With the ratification of a new constitution in December 1906, Iran embarked on a great movement of systemic and institutional change which, along with the introduction of new ideas, was to be one of the most abiding legacies of the first Iranian revolution - known as the Constitutional Revolution. This uprising was significant not only for introducing secular understandings of government, but also Islamic visions of what could constitute a national assembly. The events of the Constitutional Revolution in Tehran have been much discussed, but the provinces, despite their crucial role in the revolution, have received less attention. Here, Vanessa Martin seeks to redress this imbalance. She does so firstly by analysing the role of the Islamic debate in the late nineteenth and early twentieth centuries, and its relationship with secular ideas, and secondly by examining the ramifications of this debate in the main cities of Tabriz, Shiraz, Isfahan and Bushehr. By exploring the interaction between Islam and secularism during this tumultuous time, Iran between Islamic Nationalism and Secularism concludes that in each province, the Constitutional Revolution took on a character of its own.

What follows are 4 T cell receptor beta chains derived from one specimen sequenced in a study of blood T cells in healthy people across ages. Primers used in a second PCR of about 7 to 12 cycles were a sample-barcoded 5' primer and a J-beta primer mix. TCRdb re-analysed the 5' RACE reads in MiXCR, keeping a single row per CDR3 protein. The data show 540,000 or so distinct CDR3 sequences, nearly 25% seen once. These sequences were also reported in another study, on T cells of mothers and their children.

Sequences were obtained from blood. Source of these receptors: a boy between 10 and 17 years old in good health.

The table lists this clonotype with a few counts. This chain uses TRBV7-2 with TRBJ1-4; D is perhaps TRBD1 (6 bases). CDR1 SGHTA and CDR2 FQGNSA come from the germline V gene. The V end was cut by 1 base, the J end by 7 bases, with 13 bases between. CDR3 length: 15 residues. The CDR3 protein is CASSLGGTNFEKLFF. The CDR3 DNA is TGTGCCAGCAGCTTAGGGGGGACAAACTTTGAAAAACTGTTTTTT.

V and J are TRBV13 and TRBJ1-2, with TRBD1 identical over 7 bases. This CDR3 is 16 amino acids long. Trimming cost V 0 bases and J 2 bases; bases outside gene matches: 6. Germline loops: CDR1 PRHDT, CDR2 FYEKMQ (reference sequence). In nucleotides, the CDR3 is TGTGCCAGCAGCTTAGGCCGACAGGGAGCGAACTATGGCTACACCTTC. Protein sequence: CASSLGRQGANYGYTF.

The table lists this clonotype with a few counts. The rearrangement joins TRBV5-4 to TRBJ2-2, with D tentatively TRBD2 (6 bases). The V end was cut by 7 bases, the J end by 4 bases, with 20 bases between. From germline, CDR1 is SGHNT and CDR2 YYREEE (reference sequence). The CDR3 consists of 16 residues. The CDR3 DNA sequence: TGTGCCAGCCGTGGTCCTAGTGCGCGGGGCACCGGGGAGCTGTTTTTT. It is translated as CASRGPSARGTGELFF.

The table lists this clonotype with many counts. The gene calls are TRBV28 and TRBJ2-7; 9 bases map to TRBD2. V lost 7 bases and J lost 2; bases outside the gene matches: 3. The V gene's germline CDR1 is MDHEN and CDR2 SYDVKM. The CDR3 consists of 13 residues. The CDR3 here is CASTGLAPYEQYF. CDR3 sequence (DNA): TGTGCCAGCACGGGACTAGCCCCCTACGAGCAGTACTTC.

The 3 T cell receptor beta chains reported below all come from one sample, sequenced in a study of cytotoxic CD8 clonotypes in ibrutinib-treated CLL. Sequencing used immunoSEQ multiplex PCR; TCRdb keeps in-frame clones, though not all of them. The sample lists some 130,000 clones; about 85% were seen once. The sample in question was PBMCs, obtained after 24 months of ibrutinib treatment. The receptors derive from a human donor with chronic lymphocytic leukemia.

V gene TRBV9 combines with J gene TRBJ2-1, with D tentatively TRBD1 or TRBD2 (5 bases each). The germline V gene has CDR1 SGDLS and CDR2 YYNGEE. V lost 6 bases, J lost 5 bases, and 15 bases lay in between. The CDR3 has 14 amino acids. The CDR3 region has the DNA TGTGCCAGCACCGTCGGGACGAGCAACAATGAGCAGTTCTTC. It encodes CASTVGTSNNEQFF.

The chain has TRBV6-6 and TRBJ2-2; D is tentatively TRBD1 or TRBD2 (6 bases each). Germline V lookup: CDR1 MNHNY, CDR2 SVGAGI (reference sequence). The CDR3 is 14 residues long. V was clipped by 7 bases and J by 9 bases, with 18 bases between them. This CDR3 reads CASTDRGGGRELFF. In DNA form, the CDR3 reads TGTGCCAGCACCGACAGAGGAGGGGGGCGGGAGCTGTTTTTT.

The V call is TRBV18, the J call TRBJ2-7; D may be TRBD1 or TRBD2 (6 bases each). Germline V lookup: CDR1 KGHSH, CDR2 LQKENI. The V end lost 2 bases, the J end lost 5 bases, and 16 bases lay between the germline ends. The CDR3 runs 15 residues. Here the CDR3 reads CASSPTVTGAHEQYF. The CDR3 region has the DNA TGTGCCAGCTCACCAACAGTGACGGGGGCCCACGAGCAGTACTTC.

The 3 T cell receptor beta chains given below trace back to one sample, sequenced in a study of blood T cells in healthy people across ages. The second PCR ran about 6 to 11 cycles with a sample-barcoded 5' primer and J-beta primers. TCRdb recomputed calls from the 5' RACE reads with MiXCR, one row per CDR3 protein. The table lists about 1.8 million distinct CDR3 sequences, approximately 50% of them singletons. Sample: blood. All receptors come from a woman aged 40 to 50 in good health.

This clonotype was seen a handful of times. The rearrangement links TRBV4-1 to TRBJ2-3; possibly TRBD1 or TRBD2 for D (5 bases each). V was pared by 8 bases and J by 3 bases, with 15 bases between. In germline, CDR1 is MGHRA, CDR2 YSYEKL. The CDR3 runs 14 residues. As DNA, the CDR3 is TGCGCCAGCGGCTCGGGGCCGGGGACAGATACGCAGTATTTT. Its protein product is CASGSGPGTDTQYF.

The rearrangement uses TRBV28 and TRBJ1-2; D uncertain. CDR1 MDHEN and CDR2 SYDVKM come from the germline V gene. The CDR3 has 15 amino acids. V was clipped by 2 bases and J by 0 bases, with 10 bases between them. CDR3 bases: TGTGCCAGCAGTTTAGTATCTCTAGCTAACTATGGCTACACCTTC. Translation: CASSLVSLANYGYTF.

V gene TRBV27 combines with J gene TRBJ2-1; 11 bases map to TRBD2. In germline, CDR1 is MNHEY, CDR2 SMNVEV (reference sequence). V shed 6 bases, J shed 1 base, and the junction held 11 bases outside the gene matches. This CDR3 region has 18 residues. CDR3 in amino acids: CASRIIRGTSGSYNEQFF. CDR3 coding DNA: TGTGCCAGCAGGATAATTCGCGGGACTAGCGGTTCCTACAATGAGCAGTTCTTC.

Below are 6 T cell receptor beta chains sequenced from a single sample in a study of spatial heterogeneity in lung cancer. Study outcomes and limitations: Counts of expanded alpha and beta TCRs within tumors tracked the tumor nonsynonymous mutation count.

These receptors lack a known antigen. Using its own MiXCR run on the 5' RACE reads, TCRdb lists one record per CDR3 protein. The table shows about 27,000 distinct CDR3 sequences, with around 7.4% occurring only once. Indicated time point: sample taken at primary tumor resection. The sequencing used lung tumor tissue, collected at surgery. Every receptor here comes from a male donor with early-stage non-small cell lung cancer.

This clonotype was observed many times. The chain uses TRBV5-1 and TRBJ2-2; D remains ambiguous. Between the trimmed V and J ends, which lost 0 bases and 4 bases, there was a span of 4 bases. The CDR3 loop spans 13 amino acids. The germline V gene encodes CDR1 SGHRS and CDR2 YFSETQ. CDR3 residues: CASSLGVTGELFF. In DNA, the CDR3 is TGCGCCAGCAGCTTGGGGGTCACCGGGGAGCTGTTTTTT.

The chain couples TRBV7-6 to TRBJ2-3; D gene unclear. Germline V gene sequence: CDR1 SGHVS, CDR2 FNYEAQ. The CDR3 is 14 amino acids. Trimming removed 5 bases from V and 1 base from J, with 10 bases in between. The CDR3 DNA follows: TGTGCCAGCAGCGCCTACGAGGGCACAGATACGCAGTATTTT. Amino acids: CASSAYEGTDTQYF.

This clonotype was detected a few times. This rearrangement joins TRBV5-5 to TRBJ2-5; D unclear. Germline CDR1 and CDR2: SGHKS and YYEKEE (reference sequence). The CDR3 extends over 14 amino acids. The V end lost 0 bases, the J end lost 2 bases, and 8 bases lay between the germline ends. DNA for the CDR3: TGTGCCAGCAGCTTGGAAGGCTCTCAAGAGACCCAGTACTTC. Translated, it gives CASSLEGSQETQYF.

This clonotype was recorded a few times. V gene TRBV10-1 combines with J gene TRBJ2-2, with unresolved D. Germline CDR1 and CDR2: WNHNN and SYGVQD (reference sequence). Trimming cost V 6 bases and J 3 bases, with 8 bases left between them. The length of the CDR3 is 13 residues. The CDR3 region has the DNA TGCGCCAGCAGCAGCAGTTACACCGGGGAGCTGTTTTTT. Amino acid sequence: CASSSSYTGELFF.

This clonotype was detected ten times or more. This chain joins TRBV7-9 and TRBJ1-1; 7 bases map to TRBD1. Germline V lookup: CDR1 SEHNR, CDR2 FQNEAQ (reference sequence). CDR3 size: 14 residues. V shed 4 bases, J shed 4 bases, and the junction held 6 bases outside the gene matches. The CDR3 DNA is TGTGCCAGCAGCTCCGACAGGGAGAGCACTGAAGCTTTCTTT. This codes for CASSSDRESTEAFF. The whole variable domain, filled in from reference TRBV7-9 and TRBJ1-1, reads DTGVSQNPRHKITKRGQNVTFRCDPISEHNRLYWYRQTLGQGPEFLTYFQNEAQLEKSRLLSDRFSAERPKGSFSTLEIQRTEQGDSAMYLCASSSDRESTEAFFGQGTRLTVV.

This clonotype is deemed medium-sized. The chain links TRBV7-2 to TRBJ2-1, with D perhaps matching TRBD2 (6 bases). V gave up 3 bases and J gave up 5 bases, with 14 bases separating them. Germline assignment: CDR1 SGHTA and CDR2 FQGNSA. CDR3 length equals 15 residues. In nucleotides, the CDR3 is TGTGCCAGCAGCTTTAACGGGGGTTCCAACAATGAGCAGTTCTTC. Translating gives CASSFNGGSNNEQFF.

Iran between Islamic Nationalism and Secularism
The Constitutional Revolution of 1906